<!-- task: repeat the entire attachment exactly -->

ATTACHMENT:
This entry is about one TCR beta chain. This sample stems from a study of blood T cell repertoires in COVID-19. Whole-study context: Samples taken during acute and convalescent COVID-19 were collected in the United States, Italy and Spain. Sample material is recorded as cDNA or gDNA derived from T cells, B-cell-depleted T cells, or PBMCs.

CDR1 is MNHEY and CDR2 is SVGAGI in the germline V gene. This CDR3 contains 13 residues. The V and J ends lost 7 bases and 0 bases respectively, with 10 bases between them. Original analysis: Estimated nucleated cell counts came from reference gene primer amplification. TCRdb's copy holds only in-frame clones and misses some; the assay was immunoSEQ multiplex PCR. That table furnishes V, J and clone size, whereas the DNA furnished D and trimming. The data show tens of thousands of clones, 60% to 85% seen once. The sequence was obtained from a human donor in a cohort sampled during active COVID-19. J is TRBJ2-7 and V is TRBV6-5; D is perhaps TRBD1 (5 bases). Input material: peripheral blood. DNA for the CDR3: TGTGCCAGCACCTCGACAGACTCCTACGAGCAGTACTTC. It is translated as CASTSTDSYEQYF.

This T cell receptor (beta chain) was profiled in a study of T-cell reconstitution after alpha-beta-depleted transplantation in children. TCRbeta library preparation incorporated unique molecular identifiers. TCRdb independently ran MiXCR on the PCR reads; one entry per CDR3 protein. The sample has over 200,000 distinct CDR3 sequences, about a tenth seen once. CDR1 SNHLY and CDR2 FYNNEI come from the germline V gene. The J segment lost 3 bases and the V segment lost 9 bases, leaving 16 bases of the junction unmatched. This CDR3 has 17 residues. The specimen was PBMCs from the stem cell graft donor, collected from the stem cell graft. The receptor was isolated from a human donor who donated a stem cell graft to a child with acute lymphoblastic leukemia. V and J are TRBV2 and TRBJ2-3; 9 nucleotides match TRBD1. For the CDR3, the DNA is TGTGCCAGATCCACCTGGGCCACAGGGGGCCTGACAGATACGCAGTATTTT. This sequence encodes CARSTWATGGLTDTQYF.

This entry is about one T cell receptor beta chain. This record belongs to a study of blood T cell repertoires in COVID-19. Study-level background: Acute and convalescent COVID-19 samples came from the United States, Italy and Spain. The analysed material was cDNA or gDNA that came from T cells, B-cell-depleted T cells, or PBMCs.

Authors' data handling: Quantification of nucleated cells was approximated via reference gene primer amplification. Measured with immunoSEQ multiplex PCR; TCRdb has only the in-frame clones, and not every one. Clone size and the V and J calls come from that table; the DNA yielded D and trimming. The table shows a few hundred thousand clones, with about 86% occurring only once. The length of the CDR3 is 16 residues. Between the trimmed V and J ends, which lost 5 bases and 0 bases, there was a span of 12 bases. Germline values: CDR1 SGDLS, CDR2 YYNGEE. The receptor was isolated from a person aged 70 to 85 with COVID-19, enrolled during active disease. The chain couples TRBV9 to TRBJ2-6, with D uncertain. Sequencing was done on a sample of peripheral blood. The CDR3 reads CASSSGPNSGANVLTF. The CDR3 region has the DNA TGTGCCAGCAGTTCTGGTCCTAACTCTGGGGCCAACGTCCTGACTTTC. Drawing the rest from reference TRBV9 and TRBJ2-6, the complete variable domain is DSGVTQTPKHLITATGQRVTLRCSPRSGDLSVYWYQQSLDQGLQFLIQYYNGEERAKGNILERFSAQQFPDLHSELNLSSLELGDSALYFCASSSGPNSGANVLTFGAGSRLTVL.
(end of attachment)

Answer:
This entry is about one TCR beta chain. This sample stems from a study of blood T cell repertoires in COVID-19. Whole-study context: Samples taken during acute and convalescent COVID-19 were collected in the United States, Italy and Spain. Sample material is recorded as cDNA or gDNA derived from T cells, B-cell-depleted T cells, or PBMCs.

CDR1 is MNHEY and CDR2 is SVGAGI in the germline V gene. This CDR3 contains 13 residues. The V and J ends lost 7 bases and 0 bases respectively, with 10 bases between them. Original analysis: Estimated nucleated cell counts came from reference gene primer amplification. TCRdb's copy holds only in-frame clones and misses some; the assay was immunoSEQ multiplex PCR. That table furnishes V, J and clone size, whereas the DNA furnished D and trimming. The data show tens of thousands of clones, 60% to 85% seen once. The sequence was obtained from a human donor in a cohort sampled during active COVID-19. J is TRBJ2-7 and V is TRBV6-5; D is perhaps TRBD1 (5 bases). Input material: peripheral blood. DNA for the CDR3: TGTGCCAGCACCTCGACAGACTCCTACGAGCAGTACTTC. It is translated as CASTSTDSYEQYF.

This T cell receptor (beta chain) was profiled in a study of T-cell reconstitution after alpha-beta-depleted transplantation in children. TCRbeta library preparation incorporated unique molecular identifiers. TCRdb independently ran MiXCR on the PCR reads; one entry per CDR3 protein. The sample has over 200,000 distinct CDR3 sequences, about a tenth seen once. CDR1 SNHLY and CDR2 FYNNEI come from the germline V gene. The J segment lost 3 bases and the V segment lost 9 bases, leaving 16 bases of the junction unmatched. This CDR3 has 17 residues. The specimen was PBMCs from the stem cell graft donor, collected from the stem cell graft. The receptor was isolated from a human donor who donated a stem cell graft to a child with acute lymphoblastic leukemia. V and J are TRBV2 and TRBJ2-3; 9 nucleotides match TRBD1. For the CDR3, the DNA is TGTGCCAGATCCACCTGGGCCACAGGGGGCCTGACAGATACGCAGTATTTT. This sequence encodes CARSTWATGGLTDTQYF.

This entry is about one T cell receptor beta chain. This record belongs to a study of blood T cell repertoires in COVID-19. Study-level background: Acute and convalescent COVID-19 samples came from the United States, Italy and Spain. The analysed material was cDNA or gDNA that came from T cells, B-cell-depleted T cells, or PBMCs.

Authors' data handling: Quantification of nucleated cells was approximated via reference gene primer amplification. Measured with immunoSEQ multiplex PCR; TCRdb has only the in-frame clones, and not every one. Clone size and the V and J calls come from that table; the DNA yielded D and trimming. The table shows a few hundred thousand clones, with about 86% occurring only once. The length of the CDR3 is 16 residues. Between the trimmed V and J ends, which lost 5 bases and 0 bases, there was a span of 12 bases. Germline values: CDR1 SGDLS, CDR2 YYNGEE. The receptor was isolated from a person aged 70 to 85 with COVID-19, enrolled during active disease. The chain couples TRBV9 to TRBJ2-6, with D uncertain. Sequencing was done on a sample of peripheral blood. The CDR3 reads CASSSGPNSGANVLTF. The CDR3 region has the DNA TGTGCCAGCAGTTCTGGTCCTAACTCTGGGGCCAACGTCCTGACTTTC. Drawing the rest from reference TRBV9 and TRBJ2-6, the complete variable domain is DSGVTQTPKHLITATGQRVTLRCSPRSGDLSVYWYQQSLDQGLQFLIQYYNGEERAKGNILERFSAQQFPDLHSELNLSSLELGDSALYFCASSSGPNSGANVLTFGAGSRLTVL.